Microsoft and BPM

, May 9, 2004

In an interesting paper by Jean-Jacques Dubray tries to predict Microsoft’s plans in the BPM area. A side remark in the introduction caught my eye:

[T]he notion of context independence is the very definition and necessary condition for loose coupling, separating services from components.

I beg to differ. I recently witnessed an SOA presentation by a smart architect, and it was very obvious that you just as well might have replaced the term “service” with “component” without anybody noticing at all. If something like this is possible, it clearly shows that a clear definition of the distinction — provided there is one — is needed. So I offer one we came up with inside my company after a lot of heated discussion:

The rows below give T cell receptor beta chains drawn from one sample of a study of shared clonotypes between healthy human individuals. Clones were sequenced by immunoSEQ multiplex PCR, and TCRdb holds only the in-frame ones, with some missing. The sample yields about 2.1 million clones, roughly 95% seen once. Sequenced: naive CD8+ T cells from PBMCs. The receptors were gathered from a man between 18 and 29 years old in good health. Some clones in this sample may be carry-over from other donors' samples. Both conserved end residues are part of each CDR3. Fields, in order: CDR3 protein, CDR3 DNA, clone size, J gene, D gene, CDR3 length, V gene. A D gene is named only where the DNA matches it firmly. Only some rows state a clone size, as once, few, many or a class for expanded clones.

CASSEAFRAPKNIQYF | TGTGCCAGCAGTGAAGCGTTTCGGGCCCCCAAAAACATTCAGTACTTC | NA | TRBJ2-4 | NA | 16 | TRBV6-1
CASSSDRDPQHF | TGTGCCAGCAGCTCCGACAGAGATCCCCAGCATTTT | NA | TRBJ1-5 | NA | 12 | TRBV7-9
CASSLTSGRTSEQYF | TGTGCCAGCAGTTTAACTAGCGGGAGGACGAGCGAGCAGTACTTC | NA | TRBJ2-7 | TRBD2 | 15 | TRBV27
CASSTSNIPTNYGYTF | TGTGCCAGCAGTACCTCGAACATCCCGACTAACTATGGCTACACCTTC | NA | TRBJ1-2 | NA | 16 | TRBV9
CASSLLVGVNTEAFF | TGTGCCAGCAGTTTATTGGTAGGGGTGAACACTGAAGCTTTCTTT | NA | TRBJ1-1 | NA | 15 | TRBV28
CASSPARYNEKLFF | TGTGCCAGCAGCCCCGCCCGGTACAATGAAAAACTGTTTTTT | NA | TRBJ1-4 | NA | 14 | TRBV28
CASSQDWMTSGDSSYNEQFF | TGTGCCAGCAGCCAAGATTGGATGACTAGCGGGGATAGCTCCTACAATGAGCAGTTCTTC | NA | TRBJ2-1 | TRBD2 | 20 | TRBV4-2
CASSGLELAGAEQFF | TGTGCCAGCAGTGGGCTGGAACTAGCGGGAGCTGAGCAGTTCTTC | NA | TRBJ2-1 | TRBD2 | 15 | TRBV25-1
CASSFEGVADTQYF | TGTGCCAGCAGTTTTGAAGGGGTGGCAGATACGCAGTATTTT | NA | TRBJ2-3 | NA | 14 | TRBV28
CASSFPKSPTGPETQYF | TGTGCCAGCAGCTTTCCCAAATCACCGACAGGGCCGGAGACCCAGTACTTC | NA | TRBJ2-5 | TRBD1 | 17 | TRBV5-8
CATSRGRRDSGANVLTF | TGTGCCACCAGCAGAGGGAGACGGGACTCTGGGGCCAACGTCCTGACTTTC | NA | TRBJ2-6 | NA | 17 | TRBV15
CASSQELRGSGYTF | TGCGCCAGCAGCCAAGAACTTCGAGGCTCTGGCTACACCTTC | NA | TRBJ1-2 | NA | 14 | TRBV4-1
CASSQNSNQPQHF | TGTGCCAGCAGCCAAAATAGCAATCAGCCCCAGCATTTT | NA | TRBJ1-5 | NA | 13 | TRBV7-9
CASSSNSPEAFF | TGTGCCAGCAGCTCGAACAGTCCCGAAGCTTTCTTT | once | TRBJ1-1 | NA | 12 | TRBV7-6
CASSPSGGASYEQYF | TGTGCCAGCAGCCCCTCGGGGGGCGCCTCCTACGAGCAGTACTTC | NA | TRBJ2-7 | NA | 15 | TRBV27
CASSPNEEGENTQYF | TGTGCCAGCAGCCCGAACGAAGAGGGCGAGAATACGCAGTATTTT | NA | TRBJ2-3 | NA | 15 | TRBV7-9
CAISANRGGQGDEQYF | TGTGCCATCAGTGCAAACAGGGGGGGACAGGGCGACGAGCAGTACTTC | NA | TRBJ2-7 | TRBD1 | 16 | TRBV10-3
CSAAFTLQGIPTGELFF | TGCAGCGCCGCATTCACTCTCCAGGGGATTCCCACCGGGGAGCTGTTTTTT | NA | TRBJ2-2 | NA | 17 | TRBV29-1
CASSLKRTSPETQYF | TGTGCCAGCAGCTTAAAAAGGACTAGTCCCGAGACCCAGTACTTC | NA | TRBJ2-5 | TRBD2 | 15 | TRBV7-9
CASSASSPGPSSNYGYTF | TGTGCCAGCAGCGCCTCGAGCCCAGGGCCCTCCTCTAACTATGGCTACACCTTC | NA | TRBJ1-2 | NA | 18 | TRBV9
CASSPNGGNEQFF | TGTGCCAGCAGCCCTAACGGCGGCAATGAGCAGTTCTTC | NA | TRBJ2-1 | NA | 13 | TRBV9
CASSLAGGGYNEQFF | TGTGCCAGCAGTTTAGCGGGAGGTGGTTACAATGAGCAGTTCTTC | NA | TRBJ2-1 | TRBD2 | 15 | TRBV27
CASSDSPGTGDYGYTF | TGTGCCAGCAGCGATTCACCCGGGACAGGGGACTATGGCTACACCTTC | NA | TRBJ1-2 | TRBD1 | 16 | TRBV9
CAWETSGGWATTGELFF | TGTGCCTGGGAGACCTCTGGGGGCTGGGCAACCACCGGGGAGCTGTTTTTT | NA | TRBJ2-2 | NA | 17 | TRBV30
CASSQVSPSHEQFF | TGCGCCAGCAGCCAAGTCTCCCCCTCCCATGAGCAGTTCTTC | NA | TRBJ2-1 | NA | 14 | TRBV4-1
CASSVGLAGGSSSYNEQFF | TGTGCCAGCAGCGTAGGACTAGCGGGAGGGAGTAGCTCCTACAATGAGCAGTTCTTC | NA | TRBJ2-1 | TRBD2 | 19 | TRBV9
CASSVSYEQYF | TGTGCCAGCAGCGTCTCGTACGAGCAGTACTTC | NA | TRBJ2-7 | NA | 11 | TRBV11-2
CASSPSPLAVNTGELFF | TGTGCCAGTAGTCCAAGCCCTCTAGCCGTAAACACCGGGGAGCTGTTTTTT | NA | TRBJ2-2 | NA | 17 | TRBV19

The major factor that separates a component from a service is that a component is re-used by deploying it into a component runtime, while a service is always used remotely.

On May 11, 2004 11:29 AM, Jean-Jacques Dubray said:

Stephan:

It is like saying, I cannot have an OO approach with a procedural language like C and vice versa. Of course I can, I can pass a handle to a data structure for every function, once I enter the function, I initialize the context of execution of that function with the data structure pointed to by the handle.

OO relies on a small set of concepts.

Unfortunately, we don’t have this luxury for services.

Properties I found different: 1) components are extensible but services are composable 2) components can be stateless or stateful, services too, but in addition, you really want to design services in ways that are independent of their context of utilization, just like when you send a letter, the post office has no idea whether it is a PO, an invoice, a check, or a document, … How complex things would be if the price of shipping letters was dependent on its content !!

JJ-